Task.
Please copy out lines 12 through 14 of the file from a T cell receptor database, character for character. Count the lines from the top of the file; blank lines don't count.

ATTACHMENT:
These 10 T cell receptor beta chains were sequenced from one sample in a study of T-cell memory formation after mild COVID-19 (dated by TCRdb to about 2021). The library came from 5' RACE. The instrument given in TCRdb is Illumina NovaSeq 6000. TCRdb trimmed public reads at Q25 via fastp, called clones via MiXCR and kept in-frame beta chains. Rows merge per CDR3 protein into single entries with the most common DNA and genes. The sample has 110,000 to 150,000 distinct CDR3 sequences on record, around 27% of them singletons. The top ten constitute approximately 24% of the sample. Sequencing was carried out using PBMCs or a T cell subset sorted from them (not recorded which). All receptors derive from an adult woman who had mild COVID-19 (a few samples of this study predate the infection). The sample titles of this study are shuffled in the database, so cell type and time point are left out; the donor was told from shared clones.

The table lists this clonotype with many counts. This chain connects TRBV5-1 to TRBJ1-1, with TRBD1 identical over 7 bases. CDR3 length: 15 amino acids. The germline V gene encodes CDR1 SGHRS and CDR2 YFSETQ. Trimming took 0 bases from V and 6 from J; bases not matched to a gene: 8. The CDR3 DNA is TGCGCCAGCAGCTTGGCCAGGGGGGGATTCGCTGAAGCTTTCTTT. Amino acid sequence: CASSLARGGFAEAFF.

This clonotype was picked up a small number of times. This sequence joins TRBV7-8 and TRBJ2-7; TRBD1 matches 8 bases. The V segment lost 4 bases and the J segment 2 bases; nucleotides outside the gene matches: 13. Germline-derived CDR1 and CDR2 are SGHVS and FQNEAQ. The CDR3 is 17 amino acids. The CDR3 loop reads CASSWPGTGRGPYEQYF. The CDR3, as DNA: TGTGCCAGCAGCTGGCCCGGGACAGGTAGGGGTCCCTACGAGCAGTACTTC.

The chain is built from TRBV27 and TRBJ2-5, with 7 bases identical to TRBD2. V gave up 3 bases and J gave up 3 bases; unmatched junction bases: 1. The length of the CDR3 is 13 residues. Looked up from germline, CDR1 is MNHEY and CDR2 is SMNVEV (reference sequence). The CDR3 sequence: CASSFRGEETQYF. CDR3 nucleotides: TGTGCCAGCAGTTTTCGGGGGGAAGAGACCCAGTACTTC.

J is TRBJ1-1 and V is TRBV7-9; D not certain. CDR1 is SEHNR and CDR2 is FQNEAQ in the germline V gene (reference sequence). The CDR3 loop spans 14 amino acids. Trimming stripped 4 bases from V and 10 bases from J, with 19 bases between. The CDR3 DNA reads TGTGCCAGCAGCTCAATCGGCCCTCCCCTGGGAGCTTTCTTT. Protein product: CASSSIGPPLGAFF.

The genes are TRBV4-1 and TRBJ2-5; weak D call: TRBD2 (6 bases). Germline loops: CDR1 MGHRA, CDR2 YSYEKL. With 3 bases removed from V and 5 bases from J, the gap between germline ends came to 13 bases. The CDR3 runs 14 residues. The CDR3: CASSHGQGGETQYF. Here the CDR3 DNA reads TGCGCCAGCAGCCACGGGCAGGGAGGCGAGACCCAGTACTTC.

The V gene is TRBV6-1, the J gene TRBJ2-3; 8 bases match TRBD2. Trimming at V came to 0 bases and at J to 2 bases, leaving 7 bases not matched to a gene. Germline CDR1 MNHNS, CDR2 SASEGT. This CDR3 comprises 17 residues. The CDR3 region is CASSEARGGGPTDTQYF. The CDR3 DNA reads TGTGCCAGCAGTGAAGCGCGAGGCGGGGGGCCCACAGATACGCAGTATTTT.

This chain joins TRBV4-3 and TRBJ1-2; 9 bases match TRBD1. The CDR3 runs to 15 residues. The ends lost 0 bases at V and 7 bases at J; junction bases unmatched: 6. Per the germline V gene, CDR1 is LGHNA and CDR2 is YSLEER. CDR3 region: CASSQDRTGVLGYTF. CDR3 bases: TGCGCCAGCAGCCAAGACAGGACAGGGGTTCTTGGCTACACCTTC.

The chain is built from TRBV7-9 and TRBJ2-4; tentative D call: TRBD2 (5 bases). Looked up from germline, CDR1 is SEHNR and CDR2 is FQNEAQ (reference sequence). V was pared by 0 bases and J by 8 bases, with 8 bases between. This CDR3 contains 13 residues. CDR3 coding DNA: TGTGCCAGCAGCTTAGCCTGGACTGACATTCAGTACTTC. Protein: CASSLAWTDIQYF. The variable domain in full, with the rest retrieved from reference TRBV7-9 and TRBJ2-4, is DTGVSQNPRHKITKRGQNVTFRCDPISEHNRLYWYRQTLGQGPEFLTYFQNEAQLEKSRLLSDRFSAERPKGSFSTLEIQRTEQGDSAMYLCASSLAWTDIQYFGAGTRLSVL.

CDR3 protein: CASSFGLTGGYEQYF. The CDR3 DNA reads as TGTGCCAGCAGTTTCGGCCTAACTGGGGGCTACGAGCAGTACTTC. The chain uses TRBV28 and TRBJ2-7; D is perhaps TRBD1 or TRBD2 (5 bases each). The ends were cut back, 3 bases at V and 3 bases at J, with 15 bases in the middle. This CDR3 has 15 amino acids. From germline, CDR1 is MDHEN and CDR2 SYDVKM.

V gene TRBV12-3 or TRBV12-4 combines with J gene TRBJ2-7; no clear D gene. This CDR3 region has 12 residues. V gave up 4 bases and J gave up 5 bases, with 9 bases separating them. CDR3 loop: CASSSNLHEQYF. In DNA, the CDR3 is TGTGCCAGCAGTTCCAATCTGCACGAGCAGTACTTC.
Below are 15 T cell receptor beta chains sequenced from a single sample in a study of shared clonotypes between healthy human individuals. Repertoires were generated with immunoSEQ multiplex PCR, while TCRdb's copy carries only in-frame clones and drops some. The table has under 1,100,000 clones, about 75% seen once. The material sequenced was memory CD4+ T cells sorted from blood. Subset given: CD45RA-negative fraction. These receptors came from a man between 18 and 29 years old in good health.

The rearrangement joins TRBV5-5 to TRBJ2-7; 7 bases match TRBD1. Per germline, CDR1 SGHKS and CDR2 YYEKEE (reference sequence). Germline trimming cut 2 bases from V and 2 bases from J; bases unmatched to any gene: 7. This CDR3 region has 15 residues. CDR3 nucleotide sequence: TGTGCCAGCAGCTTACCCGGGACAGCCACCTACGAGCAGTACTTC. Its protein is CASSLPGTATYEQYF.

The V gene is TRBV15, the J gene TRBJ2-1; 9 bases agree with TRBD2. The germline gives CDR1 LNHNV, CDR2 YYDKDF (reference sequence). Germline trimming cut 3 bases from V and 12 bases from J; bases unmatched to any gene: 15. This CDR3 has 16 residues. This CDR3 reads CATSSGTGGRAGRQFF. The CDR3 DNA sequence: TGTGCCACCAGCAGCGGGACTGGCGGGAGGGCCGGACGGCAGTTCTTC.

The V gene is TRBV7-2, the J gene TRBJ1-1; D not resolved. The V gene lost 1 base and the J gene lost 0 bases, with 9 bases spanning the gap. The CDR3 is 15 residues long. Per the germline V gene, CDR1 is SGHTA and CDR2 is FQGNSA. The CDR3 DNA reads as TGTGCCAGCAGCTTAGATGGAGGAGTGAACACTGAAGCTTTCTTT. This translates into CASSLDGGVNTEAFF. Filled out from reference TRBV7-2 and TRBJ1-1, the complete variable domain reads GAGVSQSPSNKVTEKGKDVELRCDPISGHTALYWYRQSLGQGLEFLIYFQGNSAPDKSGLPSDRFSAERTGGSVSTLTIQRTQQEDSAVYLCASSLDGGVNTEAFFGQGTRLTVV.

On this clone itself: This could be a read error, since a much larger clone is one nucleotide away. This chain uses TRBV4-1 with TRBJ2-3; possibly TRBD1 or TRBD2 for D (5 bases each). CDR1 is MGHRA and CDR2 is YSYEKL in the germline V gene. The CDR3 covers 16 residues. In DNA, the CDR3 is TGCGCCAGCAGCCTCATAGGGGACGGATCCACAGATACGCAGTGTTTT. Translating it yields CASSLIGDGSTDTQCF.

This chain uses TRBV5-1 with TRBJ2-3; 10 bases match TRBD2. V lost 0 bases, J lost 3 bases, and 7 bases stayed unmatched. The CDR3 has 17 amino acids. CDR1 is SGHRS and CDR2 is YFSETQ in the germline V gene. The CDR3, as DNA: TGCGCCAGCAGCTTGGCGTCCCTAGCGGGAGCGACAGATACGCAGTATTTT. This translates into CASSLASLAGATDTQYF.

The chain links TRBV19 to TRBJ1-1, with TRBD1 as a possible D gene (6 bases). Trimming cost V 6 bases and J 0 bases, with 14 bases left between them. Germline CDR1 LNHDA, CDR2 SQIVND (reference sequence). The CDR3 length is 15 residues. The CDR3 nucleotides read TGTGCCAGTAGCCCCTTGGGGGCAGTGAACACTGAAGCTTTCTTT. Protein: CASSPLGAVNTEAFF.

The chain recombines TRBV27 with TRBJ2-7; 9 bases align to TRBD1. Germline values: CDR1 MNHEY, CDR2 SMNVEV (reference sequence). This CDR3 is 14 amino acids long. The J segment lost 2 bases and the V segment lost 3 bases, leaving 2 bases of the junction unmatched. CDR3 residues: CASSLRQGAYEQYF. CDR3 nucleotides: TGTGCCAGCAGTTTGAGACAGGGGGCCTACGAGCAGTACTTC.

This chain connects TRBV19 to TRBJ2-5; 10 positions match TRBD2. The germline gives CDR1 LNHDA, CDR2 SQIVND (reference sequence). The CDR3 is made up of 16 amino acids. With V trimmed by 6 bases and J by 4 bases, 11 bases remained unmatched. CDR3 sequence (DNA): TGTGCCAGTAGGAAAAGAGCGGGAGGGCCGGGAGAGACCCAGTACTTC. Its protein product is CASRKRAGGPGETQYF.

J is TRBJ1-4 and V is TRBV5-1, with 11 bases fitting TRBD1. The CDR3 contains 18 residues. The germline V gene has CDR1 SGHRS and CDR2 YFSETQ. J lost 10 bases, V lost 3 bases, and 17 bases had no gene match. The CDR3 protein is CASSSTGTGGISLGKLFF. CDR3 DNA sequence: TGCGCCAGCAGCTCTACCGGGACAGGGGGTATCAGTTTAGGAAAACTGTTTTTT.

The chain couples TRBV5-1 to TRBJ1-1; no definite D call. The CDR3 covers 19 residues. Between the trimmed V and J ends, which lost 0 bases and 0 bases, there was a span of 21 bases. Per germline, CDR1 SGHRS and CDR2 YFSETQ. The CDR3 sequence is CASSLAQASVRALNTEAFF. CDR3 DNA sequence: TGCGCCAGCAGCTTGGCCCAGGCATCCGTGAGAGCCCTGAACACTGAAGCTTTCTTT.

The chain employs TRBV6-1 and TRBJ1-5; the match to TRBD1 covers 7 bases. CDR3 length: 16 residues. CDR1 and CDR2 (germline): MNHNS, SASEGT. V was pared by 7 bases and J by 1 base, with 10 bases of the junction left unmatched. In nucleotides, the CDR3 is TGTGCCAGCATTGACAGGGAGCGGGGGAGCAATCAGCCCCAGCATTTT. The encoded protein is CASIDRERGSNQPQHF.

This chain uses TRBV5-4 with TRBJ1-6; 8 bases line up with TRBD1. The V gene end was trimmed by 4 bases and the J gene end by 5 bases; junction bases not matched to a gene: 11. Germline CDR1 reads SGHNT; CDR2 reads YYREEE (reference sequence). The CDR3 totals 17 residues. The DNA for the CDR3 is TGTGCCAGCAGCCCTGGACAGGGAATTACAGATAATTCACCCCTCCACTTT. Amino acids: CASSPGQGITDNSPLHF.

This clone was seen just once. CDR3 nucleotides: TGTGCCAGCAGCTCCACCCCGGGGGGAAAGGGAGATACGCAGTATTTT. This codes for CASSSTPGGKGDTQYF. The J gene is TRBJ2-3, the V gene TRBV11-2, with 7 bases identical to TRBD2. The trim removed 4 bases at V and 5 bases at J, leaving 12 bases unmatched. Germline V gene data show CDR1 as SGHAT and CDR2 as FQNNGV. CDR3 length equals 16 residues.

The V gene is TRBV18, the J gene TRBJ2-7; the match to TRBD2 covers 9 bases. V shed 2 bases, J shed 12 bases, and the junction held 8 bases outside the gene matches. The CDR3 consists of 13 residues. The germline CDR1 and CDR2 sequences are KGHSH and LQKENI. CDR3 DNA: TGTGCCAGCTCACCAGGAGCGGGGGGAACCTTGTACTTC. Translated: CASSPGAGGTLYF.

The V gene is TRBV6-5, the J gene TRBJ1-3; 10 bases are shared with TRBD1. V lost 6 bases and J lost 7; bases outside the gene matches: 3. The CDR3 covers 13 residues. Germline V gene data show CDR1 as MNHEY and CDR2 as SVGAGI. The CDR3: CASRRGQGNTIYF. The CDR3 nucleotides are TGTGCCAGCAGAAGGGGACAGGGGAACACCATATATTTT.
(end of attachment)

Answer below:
Below are 15 T cell receptor beta chains sequenced from a single sample in a study of shared clonotypes between healthy human individuals. Repertoires were generated with immunoSEQ multiplex PCR, while TCRdb's copy carries only in-frame clones and drops some. The table has under 1,100,000 clones, about 75% seen once. The material sequenced was memory CD4+ T cells sorted from blood. Subset given: CD45RA-negative fraction. These receptors came from a man between 18 and 29 years old in good health.

The rearrangement joins TRBV5-5 to TRBJ2-7; 7 bases match TRBD1. Per germline, CDR1 SGHKS and CDR2 YYEKEE (reference sequence). Germline trimming cut 2 bases from V and 2 bases from J; bases unmatched to any gene: 7. This CDR3 region has 15 residues. CDR3 nucleotide sequence: TGTGCCAGCAGCTTACCCGGGACAGCCACCTACGAGCAGTACTTC. Its protein is CASSLPGTATYEQYF.

The V gene is TRBV15, the J gene TRBJ2-1; 9 bases agree with TRBD2. The germline gives CDR1 LNHNV, CDR2 YYDKDF (reference sequence). Germline trimming cut 3 bases from V and 12 bases from J; bases unmatched to any gene: 15. This CDR3 has 16 residues. This CDR3 reads CATSSGTGGRAGRQFF. The CDR3 DNA sequence: TGTGCCACCAGCAGCGGGACTGGCGGGAGGGCCGGACGGCAGTTCTTC.